Highlighting a controversy: “The fall of Phaethon”, discussion and reply in “Antiquity” journal
In summer 2010 the historian Barbara Rappenglück and other scientists of the Chiemgau Impact Research Team have published an article in the prestigious international journal “Antiquity”. The article having been peer-reviewed by independent international experts is entitled “The fall of Phaethon: a Greco-Roman geomyth preserves the memory of a meteorite impact in Bavaria (south-east Germany)“ (Antiquity 84, 2010, 428-439; http://antiquity.ac.uk/ant/084/ant0840428.htm). In the actual issue of “Antiquity” officials of the Bavarian State Office for Environment (LfU) give a (not peer-reviewed) “Response” to the article of Rappenglück et al., trying to basically question the existence of a meteorite impact in the Chiemgau area (Bavaria, Germany), the so-called Chiemgau impact (Doppler et al., Antiquity 85, 2011, 274-277). Rappenglück et al. reply in the same issue of „Antiquity“ and reject the objections of the LfU (Antiquity 85, 2011, 278-280; http://antiquity.ac.uk/ant/085/ant0850278.htm). The copyright guidelines of “Antiquity” do not allow for making the text available on this website. Hence we here give an overview of our rejection.
Doppler et al.’s argumentation relies on studies that are based on approaches inappropriate for impact research. This is illustrated by the following example: Doppler et al. (2011: 276) reject our proposed 900×400 m double-crater (Ernstson et al. 2010: 21; Rappenglück et al. 2010: 430) in Lake Chiemsee with the argument that “over 200 km of seismic profiles” and four piston cores had not shown any “major disturbance in the sedimentary sequence”. Let us first look at the “200 km of seismic profiles”. This seemingly remarkable length, being projected on the expanse of Lake Chiemsee with its 80 km2 as an orthogonal net, turns out to produce a big mesh size of about 800 m. This means that even a big structure like the double-crater could easily have escaped detection. In comparison, our detection of the double-crater happened by spider-web-like sonar measurements of a small section of the lake. Let us additionally look on Doppler et al.’s four piston cores. With respect to impact research four cores in relation to an expanse of 80 km2 are comparable to a needle in a haystack. Additionally, Doppler et al. are taken in by the misapprehension that in case of secondary impacts into Lake Chiemsee its total lakebed would have been completely disturbed (Doppler et al. 2011: 276: “They [the cores] produced undisturbed sections and show no indication of a major disturbance in the sedimentary sequence which would be expected from an impact.”) This idea shows an amateur-like understanding of impact processes and a total ignorance of the geophysics involved in a meteorite impact, as will be shown in the next paragraph dealing with their drilling at Lake Tüttensee.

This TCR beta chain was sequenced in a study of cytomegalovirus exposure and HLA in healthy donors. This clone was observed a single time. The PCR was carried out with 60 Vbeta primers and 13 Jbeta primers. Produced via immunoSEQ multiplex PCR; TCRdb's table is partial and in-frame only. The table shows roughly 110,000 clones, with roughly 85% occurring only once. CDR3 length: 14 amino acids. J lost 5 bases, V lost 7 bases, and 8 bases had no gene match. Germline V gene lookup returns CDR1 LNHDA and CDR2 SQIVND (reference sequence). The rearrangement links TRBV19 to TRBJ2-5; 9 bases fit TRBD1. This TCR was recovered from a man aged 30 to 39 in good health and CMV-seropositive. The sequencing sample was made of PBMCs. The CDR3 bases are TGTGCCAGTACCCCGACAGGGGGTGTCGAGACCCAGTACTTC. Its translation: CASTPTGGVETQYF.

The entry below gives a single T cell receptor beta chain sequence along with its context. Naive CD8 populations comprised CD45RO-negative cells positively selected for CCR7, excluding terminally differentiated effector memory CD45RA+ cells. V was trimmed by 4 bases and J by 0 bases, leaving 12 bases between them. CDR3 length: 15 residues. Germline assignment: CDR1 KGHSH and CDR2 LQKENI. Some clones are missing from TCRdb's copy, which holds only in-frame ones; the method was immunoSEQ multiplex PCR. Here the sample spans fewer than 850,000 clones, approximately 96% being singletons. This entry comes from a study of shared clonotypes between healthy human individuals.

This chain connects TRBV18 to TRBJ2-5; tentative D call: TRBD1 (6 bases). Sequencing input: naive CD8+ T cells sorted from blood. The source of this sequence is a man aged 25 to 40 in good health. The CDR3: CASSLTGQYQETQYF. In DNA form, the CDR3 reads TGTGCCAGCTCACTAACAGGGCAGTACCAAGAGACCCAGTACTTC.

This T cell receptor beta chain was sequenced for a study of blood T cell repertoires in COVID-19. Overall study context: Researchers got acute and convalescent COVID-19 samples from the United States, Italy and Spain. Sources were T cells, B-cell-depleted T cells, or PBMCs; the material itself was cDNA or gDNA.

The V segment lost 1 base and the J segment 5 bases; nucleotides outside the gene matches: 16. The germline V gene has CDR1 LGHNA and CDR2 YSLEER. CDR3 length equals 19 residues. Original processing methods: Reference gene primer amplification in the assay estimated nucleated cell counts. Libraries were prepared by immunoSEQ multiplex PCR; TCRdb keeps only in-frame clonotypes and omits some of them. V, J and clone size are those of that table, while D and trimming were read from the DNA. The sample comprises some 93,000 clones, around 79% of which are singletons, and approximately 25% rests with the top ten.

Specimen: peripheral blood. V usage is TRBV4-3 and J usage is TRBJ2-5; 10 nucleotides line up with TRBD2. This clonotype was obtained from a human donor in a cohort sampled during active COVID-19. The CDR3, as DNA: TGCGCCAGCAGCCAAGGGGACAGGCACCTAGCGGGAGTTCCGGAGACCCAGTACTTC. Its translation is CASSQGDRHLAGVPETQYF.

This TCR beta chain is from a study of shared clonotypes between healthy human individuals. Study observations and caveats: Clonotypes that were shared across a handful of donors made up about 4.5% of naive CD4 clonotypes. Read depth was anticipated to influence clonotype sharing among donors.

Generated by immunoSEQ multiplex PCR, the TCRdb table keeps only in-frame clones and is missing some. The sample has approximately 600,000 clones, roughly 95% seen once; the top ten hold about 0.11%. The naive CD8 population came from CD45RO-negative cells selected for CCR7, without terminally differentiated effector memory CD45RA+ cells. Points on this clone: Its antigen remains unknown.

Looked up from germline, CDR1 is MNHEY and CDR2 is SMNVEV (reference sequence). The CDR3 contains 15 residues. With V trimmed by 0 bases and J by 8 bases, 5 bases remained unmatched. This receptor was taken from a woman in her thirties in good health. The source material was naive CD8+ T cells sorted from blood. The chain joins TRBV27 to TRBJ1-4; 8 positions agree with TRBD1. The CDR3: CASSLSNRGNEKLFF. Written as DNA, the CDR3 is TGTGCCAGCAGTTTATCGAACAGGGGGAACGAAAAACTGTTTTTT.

The central argument of Doppler et al. is based on a drilling at the edge of Lake Tüttensee, where they encountered “an undisturbed sequence ranging from 4800 years ago near the surface to 12 500 years ago from the lake deposits at the base” (Doppler et al. 2011: 274). From this observation they conclude that neither the Tüttensee basin is a meteorite crater nor has it been formed in very recent Holocene times (as claimed by us), but owes its existence to the last ice age. Doppler et al.’s conclusion is based on the (false) assumption that the location of their drilling is inside the crater. The question whether the location is inside or outside the crater is essential with respect to the intensity of the impact forces, their propagation and their effects. The nowadays visible rests of the rim wall suggests that the location of the drilling should be inside the original crater. But as it is illustrated in the graphics, this is not true. The location of the drilling is outside the original cavity of the crater, where according to impact cratering shock intensities are already lowered to such a degree (a few kbars maximum pressure) that minor deformations are not possibly to be seen in a few-centimeter diameter sized drill core, not to mention the absence of any detectable enhanced temperature signature. Hence, Doppler et al.’s central argument proofs to be invalid.
Simplified impact cratering process and the position of the LfU drill hole. First published in ‘Antiquity’ 85, 2011, 279.
Here we point out our decisive argument for a meteorite impact, which has been consequently ignored by Doppler et al. Planar deformation features (PDFs) in quartz, a manifestation of shock metamorphism of rocks, is internationally accepted as proof of an impact (Stöffler & Langenhorst 1994: 165). PDFs are the result of very short-term but extreme forces (minimum pressures for the formation of PDFs in quartz are about 5-10 GPa [50-100 kbar]) and can only be caused by the impact of a meteorite. Neither tectonic processes nor the pressure of rock or ice overburden produce effects attributed to shock metamorphism. We have found PDFs in rocks from the Tüttensee ring wall and in the surrounding ejecta layer (as well as in other parts of our crater strewn field) (Ernstson et al. 2010: 82). These rocks were shocked in the very beginning of the impact in the center of the expanding cavity, excavated from the crater and deposited outside of it. A photomicrograph of such PDFs was published in our article (Rappenglück et al. 2010: fig. 3); PDFs from several locations in our crater field can be seen in Ernstson et al. (2010: 82). For that reason alone the Chiemgau meteorite impact is confirmed.